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What is your point, Rom?  This discussion was over a month ago.

Do not ask a question.  Make a constructive statement and we can proceed from there.

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5 minutes ago, Burl said:

What is your point, Rom?  This discussion was over a month ago.

Do not ask a question.  Make a constructive statement and we can proceed from there.

My point is, it is OK to ask professors and people in general to clarify/defend their point..

Why should I not ask a question Burl? Perhaps if you could give a constructive answer we could proceed from there.

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So your question is, "Is it proper to ask a question?"?

Yes, but the person being questioned is not obligated to respond.

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On ‎2017‎-‎05‎-‎31 at 5:06 AM, Burl said:

Only a subset of reality can be examined scientifically. If you have spent any time in real science, you know that scientists usually examine only very minute aspects of reality. They are sharpening knowledge to a wire edge, not casting fishing nets into the unknown.

I just went, beginning of June, to the Imagine No Religion 7 conference. There I heard Lawrence Krauss give a synopsis of his book ,,, The Greatest Story Ever Told - So Far. And whilst on holiday I read the book. Now it is clear that things like the origin of the universe can be studied scientifically. We do that even unknowingly when studying light.  I must admit I am intrigued by quantum phenomena. It is where the very small meets the universe in cosmology. So plainly the assertion we cannot scientifically study the origin of the universe is false. Scientists piece those very minute aspects of reality together into a bigger picture.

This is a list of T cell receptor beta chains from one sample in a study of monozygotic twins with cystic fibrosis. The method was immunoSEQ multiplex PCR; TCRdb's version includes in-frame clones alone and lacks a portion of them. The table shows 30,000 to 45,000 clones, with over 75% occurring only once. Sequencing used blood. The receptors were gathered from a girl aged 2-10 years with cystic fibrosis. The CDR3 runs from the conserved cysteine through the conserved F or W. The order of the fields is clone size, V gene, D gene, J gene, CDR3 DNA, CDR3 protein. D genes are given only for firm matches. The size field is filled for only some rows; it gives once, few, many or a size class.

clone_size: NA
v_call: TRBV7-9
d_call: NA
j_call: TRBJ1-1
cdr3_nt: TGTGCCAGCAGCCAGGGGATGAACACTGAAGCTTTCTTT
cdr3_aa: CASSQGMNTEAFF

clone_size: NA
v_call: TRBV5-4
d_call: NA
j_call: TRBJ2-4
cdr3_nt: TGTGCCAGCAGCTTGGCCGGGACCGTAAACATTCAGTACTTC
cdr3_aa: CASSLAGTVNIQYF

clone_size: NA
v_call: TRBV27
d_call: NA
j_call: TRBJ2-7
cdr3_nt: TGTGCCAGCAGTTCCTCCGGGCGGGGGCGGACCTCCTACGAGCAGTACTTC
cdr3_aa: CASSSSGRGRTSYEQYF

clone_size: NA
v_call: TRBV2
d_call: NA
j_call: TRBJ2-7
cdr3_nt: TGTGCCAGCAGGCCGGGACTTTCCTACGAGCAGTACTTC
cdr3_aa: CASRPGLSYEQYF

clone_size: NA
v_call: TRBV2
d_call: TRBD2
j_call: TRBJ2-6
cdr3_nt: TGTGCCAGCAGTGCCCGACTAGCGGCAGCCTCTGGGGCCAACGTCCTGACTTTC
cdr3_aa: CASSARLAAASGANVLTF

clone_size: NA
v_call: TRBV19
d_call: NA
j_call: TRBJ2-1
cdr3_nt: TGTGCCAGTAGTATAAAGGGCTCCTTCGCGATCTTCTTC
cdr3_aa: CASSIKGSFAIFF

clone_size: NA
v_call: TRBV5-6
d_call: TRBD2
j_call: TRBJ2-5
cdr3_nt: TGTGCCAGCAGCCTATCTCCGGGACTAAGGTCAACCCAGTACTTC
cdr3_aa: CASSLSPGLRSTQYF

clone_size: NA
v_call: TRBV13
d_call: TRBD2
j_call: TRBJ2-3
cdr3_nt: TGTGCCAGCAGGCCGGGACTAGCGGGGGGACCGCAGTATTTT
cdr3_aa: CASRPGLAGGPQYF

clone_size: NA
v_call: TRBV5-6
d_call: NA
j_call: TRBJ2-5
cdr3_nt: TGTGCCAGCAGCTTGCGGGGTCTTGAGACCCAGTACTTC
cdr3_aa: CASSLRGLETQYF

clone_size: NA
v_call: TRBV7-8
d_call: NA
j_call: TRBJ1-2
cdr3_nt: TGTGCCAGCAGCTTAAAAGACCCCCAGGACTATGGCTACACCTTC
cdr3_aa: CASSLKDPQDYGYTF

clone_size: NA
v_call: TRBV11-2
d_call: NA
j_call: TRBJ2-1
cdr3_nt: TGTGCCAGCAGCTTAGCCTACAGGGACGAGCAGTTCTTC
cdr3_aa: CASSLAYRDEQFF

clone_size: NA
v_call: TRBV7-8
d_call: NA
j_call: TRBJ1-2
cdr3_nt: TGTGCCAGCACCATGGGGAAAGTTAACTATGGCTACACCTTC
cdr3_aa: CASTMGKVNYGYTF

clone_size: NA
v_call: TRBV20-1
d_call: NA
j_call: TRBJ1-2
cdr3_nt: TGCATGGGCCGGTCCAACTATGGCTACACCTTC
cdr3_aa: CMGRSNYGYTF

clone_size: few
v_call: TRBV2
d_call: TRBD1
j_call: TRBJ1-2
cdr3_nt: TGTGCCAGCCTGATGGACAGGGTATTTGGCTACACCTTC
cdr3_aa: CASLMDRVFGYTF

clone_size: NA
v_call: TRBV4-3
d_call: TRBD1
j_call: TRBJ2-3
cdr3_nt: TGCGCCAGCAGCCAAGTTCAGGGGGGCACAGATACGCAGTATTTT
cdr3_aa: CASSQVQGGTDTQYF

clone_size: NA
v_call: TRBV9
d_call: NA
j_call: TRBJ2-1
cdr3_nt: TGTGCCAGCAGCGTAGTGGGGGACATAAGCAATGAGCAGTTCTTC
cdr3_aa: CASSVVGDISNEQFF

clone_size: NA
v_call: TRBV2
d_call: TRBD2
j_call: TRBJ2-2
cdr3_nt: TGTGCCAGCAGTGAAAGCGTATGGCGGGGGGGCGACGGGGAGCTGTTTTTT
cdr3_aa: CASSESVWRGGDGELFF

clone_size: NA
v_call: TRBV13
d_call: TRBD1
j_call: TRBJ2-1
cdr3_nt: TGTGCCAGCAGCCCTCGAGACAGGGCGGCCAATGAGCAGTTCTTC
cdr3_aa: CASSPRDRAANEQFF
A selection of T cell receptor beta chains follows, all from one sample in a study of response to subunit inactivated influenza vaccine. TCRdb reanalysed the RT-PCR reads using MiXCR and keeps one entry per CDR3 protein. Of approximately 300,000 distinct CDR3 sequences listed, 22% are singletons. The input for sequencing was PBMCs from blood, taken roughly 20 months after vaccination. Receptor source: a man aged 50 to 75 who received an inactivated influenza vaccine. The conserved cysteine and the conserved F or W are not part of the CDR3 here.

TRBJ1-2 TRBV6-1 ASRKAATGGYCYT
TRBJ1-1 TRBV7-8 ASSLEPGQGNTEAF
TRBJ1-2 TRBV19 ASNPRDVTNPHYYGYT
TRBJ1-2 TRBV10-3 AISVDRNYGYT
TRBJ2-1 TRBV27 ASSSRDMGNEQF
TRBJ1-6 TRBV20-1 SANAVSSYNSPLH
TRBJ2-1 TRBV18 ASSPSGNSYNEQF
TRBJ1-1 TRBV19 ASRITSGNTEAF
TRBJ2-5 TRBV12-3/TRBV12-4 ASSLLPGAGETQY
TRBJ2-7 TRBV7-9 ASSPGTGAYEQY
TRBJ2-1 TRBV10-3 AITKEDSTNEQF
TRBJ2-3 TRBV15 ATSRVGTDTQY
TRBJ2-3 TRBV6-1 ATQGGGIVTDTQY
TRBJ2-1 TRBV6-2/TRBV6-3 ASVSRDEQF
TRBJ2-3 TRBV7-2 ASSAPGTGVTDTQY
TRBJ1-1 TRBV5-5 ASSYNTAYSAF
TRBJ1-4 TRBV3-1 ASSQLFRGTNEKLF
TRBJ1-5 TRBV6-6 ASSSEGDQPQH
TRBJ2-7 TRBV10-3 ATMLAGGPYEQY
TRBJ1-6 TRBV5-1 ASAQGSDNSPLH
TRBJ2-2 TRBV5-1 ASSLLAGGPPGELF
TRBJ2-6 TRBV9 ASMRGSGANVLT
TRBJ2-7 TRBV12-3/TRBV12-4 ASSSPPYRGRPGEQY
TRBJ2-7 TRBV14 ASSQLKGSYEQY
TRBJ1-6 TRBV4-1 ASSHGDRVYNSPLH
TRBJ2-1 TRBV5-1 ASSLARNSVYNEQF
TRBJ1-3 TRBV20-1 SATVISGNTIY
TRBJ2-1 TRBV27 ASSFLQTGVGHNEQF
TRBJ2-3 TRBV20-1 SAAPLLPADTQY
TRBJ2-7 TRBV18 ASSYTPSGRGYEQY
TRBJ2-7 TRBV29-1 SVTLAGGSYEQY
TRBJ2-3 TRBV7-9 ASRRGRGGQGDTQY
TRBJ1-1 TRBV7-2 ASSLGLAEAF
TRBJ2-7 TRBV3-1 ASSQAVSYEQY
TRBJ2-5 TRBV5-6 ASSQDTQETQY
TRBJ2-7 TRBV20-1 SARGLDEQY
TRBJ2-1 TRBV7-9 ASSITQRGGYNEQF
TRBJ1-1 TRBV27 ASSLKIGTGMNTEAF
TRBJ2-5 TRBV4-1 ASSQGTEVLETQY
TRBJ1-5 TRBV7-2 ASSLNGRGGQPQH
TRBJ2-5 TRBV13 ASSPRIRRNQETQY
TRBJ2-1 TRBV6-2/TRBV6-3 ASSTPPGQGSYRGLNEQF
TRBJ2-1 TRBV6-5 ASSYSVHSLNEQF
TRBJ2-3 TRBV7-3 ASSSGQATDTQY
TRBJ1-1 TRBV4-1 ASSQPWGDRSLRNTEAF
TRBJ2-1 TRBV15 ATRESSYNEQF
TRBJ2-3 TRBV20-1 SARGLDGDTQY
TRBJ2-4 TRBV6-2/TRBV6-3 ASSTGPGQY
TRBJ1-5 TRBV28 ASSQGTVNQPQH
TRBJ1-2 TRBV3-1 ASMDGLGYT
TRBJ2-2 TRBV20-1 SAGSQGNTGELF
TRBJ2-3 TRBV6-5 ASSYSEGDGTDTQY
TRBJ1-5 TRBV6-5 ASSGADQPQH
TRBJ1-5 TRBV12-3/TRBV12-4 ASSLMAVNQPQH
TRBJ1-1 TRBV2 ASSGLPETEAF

We might agree that the efficacy might be limited, but then you are discussing this with a devout agnostic. But I also use solipsism as excuse not to fail.

Now as to your assertion that that science only deals with physical noumena ... fair enough. But then the immaterial (I presume this is the other subset you refer to) is written in the physical (assuming for a moment the immaterial exists). We can only see this immaterial (again if it exists) in the material. I have no reason to assume this immaterial subset.

To quote a famous philosopher, Marx (out of context) ... Beyond the Alps lies more Alps. And the Lord Alps those that Alp themselves.

 

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36 minutes ago, Burl said:

So your question is, "Is it proper to ask a question?"?

Yes, but the person being questioned is not obligated to respond.

Absolutely ... I have no way nor do I wish to force anyone to answer questions. Having said that, when we don't answer questions in a debate and dialogue thread the whole thing becomes fairly pointless; don't you think?

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54 minutes ago, romansh said:

Absolutely ... I have no way nor do I wish to force anyone to answer questions. Having said that, when we don't answer questions in a debate and dialogue thread the whole thing becomes fairly pointless; don't you think?

 

No.  A debate is a comparison of facts and observations.  When one party avoids making definitive statements and simply needles the other party that is trollage and not debate or discussion.

The fundamental requirement is to always put new information on the table.  Oxford style debates function quite well without any questions whatsoever.

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1 hour ago, romansh said: